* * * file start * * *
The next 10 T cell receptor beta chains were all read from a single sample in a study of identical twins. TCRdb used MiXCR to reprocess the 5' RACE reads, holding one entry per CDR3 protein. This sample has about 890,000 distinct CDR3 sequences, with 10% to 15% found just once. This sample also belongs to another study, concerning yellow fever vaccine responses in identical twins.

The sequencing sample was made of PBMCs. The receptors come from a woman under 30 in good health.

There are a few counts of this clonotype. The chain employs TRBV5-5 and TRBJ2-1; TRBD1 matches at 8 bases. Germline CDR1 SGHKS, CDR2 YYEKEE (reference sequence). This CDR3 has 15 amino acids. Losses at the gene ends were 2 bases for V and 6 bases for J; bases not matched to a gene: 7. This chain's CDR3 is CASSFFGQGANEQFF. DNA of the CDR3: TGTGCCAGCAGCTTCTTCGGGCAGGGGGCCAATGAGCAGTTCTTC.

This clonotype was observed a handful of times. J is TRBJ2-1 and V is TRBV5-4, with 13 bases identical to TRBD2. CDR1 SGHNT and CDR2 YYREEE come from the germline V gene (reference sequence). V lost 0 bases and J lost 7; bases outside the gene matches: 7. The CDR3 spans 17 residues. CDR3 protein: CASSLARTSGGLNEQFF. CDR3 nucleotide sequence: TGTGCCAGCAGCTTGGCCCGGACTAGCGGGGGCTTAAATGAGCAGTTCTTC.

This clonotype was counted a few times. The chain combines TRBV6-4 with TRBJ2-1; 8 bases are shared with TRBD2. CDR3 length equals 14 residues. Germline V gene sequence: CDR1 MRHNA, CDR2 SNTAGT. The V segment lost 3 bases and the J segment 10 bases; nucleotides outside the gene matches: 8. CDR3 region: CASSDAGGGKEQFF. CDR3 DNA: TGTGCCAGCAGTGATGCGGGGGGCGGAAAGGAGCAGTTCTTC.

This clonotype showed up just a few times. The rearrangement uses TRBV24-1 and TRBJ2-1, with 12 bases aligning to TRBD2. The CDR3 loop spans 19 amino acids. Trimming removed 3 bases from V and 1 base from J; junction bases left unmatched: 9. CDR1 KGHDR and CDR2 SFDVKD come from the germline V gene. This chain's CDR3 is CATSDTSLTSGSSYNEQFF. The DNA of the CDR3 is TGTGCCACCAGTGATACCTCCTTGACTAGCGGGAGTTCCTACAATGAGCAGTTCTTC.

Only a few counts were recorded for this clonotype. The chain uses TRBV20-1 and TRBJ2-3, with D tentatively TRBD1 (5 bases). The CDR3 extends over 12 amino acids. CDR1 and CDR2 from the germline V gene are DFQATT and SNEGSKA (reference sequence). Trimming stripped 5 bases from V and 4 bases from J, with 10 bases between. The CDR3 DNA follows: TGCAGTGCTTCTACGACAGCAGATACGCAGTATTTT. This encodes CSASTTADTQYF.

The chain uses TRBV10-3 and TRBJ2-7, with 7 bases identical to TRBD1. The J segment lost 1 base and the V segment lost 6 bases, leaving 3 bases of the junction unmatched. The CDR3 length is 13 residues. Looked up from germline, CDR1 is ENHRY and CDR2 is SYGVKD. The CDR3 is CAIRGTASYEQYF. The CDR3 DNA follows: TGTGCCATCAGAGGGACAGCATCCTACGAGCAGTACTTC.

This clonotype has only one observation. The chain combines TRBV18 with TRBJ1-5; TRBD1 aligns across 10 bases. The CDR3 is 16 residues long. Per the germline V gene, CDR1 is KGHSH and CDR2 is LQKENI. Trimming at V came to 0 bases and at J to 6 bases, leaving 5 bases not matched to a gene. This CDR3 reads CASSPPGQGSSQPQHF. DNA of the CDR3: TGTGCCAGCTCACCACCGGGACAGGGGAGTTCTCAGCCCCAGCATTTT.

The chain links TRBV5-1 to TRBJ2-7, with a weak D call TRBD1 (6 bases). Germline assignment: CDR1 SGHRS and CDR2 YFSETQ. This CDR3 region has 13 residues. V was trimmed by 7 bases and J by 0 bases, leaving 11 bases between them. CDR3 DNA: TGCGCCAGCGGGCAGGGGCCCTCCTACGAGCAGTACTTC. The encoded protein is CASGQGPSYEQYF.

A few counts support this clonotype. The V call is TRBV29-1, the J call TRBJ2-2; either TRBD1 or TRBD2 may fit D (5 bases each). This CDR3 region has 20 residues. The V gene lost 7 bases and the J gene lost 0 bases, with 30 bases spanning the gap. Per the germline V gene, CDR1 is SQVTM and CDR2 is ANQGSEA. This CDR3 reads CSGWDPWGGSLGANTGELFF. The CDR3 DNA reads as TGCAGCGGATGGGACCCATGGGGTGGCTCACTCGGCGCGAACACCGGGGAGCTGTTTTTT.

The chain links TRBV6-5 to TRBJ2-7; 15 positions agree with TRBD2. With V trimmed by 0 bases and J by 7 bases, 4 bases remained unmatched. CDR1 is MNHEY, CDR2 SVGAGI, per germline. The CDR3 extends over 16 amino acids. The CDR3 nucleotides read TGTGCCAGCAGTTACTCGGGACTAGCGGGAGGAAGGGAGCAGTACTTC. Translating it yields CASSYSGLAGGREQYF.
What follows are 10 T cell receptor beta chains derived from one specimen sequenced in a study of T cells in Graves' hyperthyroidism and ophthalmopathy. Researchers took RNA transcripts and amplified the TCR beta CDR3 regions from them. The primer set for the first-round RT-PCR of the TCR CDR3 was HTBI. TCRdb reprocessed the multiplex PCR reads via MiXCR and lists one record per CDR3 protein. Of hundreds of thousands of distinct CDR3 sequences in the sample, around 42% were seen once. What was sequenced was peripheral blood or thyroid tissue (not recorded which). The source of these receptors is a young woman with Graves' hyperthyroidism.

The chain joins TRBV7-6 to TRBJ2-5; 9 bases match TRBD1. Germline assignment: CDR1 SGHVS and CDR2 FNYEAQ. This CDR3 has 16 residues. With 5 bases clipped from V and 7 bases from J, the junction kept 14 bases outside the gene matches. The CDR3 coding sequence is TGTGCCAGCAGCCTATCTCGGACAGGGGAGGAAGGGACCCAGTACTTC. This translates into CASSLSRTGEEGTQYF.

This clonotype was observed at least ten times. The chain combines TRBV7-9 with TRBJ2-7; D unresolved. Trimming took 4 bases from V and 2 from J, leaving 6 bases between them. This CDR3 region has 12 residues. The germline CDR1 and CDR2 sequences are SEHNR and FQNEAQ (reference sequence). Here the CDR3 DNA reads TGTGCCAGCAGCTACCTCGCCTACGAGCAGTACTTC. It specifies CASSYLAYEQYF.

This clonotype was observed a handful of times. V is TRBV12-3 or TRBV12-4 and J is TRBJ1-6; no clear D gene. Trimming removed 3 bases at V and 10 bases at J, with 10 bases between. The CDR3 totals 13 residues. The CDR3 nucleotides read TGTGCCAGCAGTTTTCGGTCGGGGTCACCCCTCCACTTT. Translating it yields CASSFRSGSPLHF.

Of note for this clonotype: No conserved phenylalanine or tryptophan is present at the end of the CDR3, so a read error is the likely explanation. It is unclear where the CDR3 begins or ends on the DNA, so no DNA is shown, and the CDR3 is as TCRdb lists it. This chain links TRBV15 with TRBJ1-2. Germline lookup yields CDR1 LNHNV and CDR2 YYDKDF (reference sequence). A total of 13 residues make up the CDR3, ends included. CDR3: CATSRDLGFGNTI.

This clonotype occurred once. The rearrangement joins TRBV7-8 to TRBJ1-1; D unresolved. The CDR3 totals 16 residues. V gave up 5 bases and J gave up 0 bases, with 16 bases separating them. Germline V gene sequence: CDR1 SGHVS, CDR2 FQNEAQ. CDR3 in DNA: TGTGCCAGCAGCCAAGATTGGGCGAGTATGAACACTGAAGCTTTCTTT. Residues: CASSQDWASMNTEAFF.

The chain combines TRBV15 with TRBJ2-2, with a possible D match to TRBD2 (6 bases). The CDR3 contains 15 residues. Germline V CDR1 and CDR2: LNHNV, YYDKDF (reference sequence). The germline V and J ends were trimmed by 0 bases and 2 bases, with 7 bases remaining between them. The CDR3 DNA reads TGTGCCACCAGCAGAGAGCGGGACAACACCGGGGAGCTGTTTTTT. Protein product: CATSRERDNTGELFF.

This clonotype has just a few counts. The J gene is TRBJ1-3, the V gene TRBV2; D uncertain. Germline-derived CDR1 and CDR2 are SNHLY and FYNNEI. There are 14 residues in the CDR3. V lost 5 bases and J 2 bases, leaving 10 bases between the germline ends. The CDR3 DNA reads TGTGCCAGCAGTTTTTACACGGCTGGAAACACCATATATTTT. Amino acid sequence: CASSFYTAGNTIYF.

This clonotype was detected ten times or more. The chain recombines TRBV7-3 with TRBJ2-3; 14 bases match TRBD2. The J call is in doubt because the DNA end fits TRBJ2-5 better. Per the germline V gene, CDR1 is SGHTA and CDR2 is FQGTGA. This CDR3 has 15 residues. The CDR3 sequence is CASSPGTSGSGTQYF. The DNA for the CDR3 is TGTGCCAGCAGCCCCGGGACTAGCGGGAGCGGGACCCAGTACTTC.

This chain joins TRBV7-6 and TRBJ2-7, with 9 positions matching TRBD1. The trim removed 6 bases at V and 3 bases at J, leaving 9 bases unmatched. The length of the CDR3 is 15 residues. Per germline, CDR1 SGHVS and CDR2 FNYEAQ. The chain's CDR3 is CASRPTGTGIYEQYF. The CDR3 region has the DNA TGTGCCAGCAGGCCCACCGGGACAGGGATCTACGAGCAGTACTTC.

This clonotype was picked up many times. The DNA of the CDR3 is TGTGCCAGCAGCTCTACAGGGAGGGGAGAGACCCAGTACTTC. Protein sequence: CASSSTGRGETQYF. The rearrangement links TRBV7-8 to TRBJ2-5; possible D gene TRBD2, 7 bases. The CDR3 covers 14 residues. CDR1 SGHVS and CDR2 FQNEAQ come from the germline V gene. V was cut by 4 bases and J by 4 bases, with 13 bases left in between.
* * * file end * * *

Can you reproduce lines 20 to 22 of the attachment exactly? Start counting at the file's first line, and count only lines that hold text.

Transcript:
This clonotype has just a few counts. The J gene is TRBJ1-3, the V gene TRBV2; D uncertain. Germline-derived CDR1 and CDR2 are SNHLY and FYNNEI. There are 14 residues in the CDR3. V lost 5 bases and J 2 bases, leaving 10 bases between the germline ends. The CDR3 DNA reads TGTGCCAGCAGTTTTTACACGGCTGGAAACACCATATATTTT. Amino acid sequence: CASSFYTAGNTIYF.

This clonotype was detected ten times or more. The chain recombines TRBV7-3 with TRBJ2-3; 14 bases match TRBD2. The J call is in doubt because the DNA end fits TRBJ2-5 better. Per the germline V gene, CDR1 is SGHTA and CDR2 is FQGTGA. This CDR3 has 15 residues. The CDR3 sequence is CASSPGTSGSGTQYF. The DNA for the CDR3 is TGTGCCAGCAGCCCCGGGACTAGCGGGAGCGGGACCCAGTACTTC.

This chain joins TRBV7-6 and TRBJ2-7, with 9 positions matching TRBD1. The trim removed 6 bases at V and 3 bases at J, leaving 9 bases unmatched. The length of the CDR3 is 15 residues. Per germline, CDR1 SGHVS and CDR2 FNYEAQ. The chain's CDR3 is CASRPTGTGIYEQYF. The CDR3 region has the DNA TGTGCCAGCAGGCCCACCGGGACAGGGATCTACGAGCAGTACTTC.